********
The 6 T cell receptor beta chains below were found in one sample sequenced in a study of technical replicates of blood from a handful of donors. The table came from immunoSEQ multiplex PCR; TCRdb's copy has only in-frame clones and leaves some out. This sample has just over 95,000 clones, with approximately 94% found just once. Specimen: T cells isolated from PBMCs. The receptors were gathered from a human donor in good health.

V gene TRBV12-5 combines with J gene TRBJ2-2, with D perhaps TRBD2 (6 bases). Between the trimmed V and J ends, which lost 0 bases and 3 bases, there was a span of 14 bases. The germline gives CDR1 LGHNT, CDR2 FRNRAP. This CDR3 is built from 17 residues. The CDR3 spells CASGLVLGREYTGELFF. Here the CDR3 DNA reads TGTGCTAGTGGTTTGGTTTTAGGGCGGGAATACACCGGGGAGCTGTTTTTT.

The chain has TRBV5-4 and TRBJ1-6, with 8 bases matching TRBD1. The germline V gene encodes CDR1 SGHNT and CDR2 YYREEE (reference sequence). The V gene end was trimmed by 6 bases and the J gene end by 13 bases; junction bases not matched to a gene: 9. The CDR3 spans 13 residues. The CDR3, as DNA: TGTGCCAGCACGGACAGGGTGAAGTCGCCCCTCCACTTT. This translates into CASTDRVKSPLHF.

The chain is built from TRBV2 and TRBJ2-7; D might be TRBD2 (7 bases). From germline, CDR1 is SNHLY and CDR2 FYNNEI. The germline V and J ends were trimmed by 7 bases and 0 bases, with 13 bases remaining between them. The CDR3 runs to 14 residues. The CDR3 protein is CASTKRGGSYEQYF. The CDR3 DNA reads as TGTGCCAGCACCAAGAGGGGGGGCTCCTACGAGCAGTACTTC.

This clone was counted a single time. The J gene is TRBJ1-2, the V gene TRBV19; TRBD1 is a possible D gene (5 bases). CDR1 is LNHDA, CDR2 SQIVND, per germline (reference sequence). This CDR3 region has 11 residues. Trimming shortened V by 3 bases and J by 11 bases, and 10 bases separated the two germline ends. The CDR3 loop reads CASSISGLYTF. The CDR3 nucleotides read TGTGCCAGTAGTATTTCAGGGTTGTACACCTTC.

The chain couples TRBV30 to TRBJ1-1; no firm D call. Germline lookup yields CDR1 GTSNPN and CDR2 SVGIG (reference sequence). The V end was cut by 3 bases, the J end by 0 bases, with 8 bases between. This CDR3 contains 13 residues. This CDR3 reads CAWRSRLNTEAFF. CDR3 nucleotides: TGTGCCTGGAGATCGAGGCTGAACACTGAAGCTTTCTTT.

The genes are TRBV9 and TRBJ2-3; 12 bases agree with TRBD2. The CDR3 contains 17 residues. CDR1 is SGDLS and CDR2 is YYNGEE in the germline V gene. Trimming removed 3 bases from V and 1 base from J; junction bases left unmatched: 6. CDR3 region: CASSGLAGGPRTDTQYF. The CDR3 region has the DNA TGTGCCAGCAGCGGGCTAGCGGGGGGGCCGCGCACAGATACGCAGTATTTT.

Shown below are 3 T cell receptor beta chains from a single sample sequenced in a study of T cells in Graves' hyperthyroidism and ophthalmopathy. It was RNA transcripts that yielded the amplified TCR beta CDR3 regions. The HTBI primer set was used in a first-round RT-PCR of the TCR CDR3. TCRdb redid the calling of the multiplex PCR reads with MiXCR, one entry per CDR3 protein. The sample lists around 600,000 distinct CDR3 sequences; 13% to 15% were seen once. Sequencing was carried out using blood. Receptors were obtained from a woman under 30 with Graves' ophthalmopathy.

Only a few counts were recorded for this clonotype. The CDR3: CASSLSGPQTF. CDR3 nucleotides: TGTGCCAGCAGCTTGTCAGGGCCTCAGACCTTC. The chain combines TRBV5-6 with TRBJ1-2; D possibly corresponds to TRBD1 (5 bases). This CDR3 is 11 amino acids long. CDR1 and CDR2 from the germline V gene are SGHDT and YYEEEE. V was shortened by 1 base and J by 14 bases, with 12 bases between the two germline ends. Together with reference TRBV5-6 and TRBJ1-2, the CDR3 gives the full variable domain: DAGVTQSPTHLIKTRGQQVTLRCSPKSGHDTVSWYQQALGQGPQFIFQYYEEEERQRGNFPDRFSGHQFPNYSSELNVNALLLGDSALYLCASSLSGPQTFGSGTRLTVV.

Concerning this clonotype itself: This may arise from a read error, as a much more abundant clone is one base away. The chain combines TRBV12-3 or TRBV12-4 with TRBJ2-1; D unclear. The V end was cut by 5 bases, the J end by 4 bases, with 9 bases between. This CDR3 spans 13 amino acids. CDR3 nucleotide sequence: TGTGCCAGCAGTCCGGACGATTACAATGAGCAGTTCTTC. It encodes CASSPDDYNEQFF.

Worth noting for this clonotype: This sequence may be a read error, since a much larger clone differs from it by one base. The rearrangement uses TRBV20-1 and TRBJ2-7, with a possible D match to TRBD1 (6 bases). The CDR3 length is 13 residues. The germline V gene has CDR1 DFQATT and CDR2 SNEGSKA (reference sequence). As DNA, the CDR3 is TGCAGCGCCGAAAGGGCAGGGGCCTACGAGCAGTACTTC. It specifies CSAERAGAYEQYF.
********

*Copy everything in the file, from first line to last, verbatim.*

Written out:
The 6 T cell receptor beta chains below were found in one sample sequenced in a study of technical replicates of blood from a handful of donors. The table came from immunoSEQ multiplex PCR; TCRdb's copy has only in-frame clones and leaves some out. This sample has just over 95,000 clones, with approximately 94% found just once. Specimen: T cells isolated from PBMCs. The receptors were gathered from a human donor in good health.

V gene TRBV12-5 combines with J gene TRBJ2-2, with D perhaps TRBD2 (6 bases). Between the trimmed V and J ends, which lost 0 bases and 3 bases, there was a span of 14 bases. The germline gives CDR1 LGHNT, CDR2 FRNRAP. This CDR3 is built from 17 residues. The CDR3 spells CASGLVLGREYTGELFF. Here the CDR3 DNA reads TGTGCTAGTGGTTTGGTTTTAGGGCGGGAATACACCGGGGAGCTGTTTTTT.

The chain has TRBV5-4 and TRBJ1-6, with 8 bases matching TRBD1. The germline V gene encodes CDR1 SGHNT and CDR2 YYREEE (reference sequence). The V gene end was trimmed by 6 bases and the J gene end by 13 bases; junction bases not matched to a gene: 9. The CDR3 spans 13 residues. The CDR3, as DNA: TGTGCCAGCACGGACAGGGTGAAGTCGCCCCTCCACTTT. This translates into CASTDRVKSPLHF.

The chain is built from TRBV2 and TRBJ2-7; D might be TRBD2 (7 bases). From germline, CDR1 is SNHLY and CDR2 FYNNEI. The germline V and J ends were trimmed by 7 bases and 0 bases, with 13 bases remaining between them. The CDR3 runs to 14 residues. The CDR3 protein is CASTKRGGSYEQYF. The CDR3 DNA reads as TGTGCCAGCACCAAGAGGGGGGGCTCCTACGAGCAGTACTTC.

This clone was counted a single time. The J gene is TRBJ1-2, the V gene TRBV19; TRBD1 is a possible D gene (5 bases). CDR1 is LNHDA, CDR2 SQIVND, per germline (reference sequence). This CDR3 region has 11 residues. Trimming shortened V by 3 bases and J by 11 bases, and 10 bases separated the two germline ends. The CDR3 loop reads CASSISGLYTF. The CDR3 nucleotides read TGTGCCAGTAGTATTTCAGGGTTGTACACCTTC.

The chain couples TRBV30 to TRBJ1-1; no firm D call. Germline lookup yields CDR1 GTSNPN and CDR2 SVGIG (reference sequence). The V end was cut by 3 bases, the J end by 0 bases, with 8 bases between. This CDR3 contains 13 residues. This CDR3 reads CAWRSRLNTEAFF. CDR3 nucleotides: TGTGCCTGGAGATCGAGGCTGAACACTGAAGCTTTCTTT.

The genes are TRBV9 and TRBJ2-3; 12 bases agree with TRBD2. The CDR3 contains 17 residues. CDR1 is SGDLS and CDR2 is YYNGEE in the germline V gene. Trimming removed 3 bases from V and 1 base from J; junction bases left unmatched: 6. CDR3 region: CASSGLAGGPRTDTQYF. The CDR3 region has the DNA TGTGCCAGCAGCGGGCTAGCGGGGGGGCCGCGCACAGATACGCAGTATTTT.

Shown below are 3 T cell receptor beta chains from a single sample sequenced in a study of T cells in Graves' hyperthyroidism and ophthalmopathy. It was RNA transcripts that yielded the amplified TCR beta CDR3 regions. The HTBI primer set was used in a first-round RT-PCR of the TCR CDR3. TCRdb redid the calling of the multiplex PCR reads with MiXCR, one entry per CDR3 protein. The sample lists around 600,000 distinct CDR3 sequences; 13% to 15% were seen once. Sequencing was carried out using blood. Receptors were obtained from a woman under 30 with Graves' ophthalmopathy.

Only a few counts were recorded for this clonotype. The CDR3: CASSLSGPQTF. CDR3 nucleotides: TGTGCCAGCAGCTTGTCAGGGCCTCAGACCTTC. The chain combines TRBV5-6 with TRBJ1-2; D possibly corresponds to TRBD1 (5 bases). This CDR3 is 11 amino acids long. CDR1 and CDR2 from the germline V gene are SGHDT and YYEEEE. V was shortened by 1 base and J by 14 bases, with 12 bases between the two germline ends. Together with reference TRBV5-6 and TRBJ1-2, the CDR3 gives the full variable domain: DAGVTQSPTHLIKTRGQQVTLRCSPKSGHDTVSWYQQALGQGPQFIFQYYEEEERQRGNFPDRFSGHQFPNYSSELNVNALLLGDSALYLCASSLSGPQTFGSGTRLTVV.

Concerning this clonotype itself: This may arise from a read error, as a much more abundant clone is one base away. The chain combines TRBV12-3 or TRBV12-4 with TRBJ2-1; D unclear. The V end was cut by 5 bases, the J end by 4 bases, with 9 bases between. This CDR3 spans 13 amino acids. CDR3 nucleotide sequence: TGTGCCAGCAGTCCGGACGATTACAATGAGCAGTTCTTC. It encodes CASSPDDYNEQFF.

Worth noting for this clonotype: This sequence may be a read error, since a much larger clone differs from it by one base. The rearrangement uses TRBV20-1 and TRBJ2-7, with a possible D match to TRBD1 (6 bases). The CDR3 length is 13 residues. The germline V gene has CDR1 DFQATT and CDR2 SNEGSKA (reference sequence). As DNA, the CDR3 is TGCAGCGCCGAAAGGGCAGGGGCCTACGAGCAGTACTTC. It specifies CSAERAGAYEQYF.